22 WILD SPORTS OF BURMA AND ASSAM
difficult to discover in Lower Burma, because there are no regular shikaries in the Indian acceptation of the word. Every village has its local shikarie, who lives by trapping and killing game. Taking life is contrary to the precepts of his religion; he is looked upon as one damned by his neighbours, but that does not prevent them buying from him the spoils of the chase.
Their hunting is done principally at night by means of lights and bells, which will be described further on. He also digs pits, lays down snares, uses crossbows, placing them fixed with a string attached across paths frequented by game; or he sits on the lower branch of a tree, and shoots anything passing underneath. For tigers and leopards he uses poisoned arrows, or inserts barbed and poisoned panjies along the paths, carefully concealing them with fallen leaves; and so deadly is the poison that if sufficient penetration takes place to obtain but one drop of blood, the beast dies within an hour or two.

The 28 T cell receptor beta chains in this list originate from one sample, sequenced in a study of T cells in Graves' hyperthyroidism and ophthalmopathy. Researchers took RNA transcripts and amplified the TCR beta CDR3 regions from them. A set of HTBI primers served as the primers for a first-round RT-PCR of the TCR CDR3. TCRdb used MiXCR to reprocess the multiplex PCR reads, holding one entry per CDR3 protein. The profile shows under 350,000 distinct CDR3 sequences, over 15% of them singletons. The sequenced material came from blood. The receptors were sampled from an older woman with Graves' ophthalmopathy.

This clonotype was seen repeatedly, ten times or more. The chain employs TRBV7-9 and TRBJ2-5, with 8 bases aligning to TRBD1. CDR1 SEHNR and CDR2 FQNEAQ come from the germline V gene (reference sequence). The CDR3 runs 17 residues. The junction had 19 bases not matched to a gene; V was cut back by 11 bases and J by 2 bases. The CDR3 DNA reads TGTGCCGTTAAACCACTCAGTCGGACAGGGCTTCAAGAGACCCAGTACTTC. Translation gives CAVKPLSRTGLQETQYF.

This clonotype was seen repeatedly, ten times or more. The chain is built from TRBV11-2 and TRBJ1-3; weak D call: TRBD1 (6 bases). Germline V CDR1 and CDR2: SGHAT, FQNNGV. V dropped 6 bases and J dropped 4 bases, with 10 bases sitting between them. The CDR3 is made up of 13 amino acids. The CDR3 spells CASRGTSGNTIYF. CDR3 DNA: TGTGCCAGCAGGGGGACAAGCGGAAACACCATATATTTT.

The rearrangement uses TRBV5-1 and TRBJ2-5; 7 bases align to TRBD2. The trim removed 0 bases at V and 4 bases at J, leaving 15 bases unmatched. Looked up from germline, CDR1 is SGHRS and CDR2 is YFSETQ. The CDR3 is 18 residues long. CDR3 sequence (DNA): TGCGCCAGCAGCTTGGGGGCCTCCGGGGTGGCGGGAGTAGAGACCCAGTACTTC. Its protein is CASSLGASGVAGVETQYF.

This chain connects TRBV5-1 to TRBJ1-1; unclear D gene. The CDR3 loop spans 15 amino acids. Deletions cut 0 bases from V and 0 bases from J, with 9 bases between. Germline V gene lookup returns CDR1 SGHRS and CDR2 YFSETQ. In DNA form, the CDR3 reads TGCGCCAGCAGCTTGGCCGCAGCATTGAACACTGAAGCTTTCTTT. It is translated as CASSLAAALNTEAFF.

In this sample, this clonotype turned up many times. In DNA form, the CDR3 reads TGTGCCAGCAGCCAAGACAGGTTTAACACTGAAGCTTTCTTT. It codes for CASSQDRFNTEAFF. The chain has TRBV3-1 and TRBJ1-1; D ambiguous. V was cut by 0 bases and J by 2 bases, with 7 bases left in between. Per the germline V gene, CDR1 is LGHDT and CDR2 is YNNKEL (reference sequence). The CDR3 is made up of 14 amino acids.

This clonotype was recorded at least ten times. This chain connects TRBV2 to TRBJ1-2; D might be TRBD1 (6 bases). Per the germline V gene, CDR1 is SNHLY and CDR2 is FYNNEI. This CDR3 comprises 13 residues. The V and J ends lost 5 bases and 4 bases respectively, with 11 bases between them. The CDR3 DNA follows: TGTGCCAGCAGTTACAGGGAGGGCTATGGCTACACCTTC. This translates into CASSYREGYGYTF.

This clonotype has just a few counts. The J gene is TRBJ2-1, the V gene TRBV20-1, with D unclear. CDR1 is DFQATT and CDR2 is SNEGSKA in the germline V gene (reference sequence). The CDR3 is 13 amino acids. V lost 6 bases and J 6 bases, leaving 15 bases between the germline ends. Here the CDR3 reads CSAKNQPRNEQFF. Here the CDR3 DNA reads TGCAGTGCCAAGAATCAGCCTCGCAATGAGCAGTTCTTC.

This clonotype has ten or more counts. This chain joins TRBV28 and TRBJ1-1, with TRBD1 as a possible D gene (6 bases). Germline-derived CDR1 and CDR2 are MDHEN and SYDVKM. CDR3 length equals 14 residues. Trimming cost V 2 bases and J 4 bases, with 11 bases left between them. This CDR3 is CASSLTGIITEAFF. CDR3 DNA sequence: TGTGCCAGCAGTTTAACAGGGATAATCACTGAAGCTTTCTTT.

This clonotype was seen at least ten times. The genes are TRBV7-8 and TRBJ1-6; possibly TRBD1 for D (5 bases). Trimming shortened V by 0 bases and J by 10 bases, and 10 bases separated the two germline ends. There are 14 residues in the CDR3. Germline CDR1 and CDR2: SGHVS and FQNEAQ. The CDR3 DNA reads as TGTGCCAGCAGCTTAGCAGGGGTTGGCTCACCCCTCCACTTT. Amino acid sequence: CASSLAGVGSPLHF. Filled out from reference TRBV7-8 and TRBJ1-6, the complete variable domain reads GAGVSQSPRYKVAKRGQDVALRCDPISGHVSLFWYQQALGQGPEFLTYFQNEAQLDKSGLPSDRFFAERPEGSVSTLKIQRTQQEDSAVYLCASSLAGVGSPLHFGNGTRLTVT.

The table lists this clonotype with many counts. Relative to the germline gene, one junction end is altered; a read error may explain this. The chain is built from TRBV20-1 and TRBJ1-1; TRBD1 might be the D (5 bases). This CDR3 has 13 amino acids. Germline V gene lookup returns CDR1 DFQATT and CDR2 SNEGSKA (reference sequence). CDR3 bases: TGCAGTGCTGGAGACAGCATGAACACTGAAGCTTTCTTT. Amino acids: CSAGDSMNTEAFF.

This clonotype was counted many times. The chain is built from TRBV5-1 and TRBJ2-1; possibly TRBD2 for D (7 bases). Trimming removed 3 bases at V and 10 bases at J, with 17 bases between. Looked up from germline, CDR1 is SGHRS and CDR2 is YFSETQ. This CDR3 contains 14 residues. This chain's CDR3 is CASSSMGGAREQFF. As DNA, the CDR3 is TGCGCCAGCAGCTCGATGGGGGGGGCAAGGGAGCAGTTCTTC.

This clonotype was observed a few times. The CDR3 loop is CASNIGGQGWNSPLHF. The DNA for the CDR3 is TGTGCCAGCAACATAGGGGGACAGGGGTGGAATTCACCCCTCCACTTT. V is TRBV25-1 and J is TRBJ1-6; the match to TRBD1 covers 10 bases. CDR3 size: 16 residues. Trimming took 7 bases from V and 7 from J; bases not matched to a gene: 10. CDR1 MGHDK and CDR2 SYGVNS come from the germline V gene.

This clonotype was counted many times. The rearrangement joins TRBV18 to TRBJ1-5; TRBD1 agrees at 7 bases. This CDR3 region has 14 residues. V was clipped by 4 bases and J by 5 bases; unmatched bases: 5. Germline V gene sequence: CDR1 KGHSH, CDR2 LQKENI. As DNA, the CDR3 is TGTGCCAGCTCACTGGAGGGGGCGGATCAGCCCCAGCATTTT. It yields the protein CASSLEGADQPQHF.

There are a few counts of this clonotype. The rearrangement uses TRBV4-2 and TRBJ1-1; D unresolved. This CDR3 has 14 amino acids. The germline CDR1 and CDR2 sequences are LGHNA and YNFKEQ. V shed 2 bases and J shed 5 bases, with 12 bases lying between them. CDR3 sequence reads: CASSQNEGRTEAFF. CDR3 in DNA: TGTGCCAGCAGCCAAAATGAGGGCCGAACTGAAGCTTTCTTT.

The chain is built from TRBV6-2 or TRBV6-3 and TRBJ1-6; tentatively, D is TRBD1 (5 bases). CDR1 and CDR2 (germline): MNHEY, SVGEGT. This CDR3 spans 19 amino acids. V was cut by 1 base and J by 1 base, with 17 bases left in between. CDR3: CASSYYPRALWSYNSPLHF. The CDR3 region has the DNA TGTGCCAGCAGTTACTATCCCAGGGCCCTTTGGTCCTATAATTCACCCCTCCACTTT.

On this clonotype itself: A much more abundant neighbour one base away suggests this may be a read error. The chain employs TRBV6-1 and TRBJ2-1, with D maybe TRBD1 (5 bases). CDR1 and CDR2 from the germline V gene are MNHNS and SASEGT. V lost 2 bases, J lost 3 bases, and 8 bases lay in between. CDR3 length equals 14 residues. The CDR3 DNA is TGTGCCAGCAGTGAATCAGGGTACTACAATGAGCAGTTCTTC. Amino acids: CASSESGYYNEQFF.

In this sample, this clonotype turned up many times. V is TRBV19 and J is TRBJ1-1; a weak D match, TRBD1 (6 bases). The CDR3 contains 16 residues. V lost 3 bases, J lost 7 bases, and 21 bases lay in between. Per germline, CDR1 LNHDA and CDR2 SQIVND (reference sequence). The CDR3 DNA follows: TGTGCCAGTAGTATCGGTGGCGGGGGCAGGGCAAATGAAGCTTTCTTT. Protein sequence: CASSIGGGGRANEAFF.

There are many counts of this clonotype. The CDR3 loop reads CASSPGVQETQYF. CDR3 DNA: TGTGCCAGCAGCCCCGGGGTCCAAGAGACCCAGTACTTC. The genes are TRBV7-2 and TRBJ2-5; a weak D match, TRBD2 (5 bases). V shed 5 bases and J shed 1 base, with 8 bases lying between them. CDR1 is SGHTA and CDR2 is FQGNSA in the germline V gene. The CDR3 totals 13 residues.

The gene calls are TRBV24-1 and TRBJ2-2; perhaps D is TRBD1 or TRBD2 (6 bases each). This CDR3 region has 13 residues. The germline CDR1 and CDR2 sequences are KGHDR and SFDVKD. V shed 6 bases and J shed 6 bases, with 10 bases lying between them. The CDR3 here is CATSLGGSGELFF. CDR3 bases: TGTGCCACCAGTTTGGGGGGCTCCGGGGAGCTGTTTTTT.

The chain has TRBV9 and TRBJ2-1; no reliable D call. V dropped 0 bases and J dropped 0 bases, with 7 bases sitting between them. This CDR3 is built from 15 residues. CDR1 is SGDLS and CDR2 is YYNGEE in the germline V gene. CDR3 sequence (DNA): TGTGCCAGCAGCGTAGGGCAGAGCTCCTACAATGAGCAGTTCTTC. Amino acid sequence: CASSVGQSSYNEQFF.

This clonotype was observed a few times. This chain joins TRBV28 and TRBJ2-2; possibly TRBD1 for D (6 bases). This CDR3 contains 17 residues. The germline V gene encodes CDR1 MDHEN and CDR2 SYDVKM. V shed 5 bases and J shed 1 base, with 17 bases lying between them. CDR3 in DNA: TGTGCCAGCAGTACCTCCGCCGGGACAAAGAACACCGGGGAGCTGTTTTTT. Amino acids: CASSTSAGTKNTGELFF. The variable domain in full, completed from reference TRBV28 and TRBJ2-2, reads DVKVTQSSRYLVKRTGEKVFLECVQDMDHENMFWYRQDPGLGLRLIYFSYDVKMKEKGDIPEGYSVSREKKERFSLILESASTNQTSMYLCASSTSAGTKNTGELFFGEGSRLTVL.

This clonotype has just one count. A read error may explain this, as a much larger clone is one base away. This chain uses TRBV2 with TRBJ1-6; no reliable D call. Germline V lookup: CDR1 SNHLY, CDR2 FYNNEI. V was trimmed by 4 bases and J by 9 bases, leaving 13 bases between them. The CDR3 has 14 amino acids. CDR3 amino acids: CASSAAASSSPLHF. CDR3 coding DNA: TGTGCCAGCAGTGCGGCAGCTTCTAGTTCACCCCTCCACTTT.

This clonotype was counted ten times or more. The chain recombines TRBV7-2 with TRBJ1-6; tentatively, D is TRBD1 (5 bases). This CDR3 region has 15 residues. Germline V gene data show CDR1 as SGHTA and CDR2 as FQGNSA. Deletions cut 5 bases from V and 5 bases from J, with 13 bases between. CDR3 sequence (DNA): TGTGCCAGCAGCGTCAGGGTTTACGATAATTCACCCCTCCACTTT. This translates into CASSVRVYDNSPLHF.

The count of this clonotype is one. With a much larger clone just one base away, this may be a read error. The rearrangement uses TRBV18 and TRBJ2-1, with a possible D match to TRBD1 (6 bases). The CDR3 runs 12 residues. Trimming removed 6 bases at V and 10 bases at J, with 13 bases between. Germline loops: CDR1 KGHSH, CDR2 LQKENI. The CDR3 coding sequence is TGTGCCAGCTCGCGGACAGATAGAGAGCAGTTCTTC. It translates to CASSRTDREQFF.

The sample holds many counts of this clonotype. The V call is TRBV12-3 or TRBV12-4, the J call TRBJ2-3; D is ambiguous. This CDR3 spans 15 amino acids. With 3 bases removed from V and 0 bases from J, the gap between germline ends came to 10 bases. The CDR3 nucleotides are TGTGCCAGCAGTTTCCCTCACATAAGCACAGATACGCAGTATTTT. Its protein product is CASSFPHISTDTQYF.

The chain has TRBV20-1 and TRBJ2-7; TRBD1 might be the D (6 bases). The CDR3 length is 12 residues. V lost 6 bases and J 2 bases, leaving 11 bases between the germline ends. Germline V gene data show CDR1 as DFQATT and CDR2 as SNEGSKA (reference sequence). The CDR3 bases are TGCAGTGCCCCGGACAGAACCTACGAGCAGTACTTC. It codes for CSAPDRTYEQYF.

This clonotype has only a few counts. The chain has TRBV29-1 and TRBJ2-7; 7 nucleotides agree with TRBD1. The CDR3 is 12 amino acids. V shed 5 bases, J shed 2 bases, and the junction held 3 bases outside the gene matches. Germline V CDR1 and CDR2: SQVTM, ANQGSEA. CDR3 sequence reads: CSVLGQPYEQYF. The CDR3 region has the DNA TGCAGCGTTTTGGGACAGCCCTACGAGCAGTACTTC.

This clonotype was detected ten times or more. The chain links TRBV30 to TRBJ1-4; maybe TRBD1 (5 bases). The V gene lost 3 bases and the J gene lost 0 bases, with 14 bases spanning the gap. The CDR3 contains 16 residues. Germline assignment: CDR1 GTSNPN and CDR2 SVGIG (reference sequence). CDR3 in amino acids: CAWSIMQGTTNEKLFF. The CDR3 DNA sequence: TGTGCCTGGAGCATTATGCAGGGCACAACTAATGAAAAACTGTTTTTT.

At first these local shikaries were not willing to accompany Europeans in the chase, because they feared ill-treatment, and believed that if an accident were to happen, they would be severely punished, perhaps even hanged ! So few Europeans understood Burmese, and the Burmese dislike having to treat through an interpreter. They dona t like, naturally, the jungles in their own vicinity disturbed, because it would interfere with their own sport and profit; but once you can get them to believe in your generosity and kindness, they will attach themselves on to a successful sportsman, who will, in addition to their pay, give them an occasional glass of grog and a cheroot, and all game killed, excepting just enough for camp-followers. This they dispose of at a good profit after converting it into bilthong.
They are very useful as guides, but all the niceties of sport must be done by the hunter himself. They are not good trackers;1 nor do they mark down game, but they know the whereabouts of the beasts, and will take you from one jungle to another and back to camp. The sportsman must trust to
1 It is different in Upper Burma. Vide Chapter III. by my colleague. a F. T. P.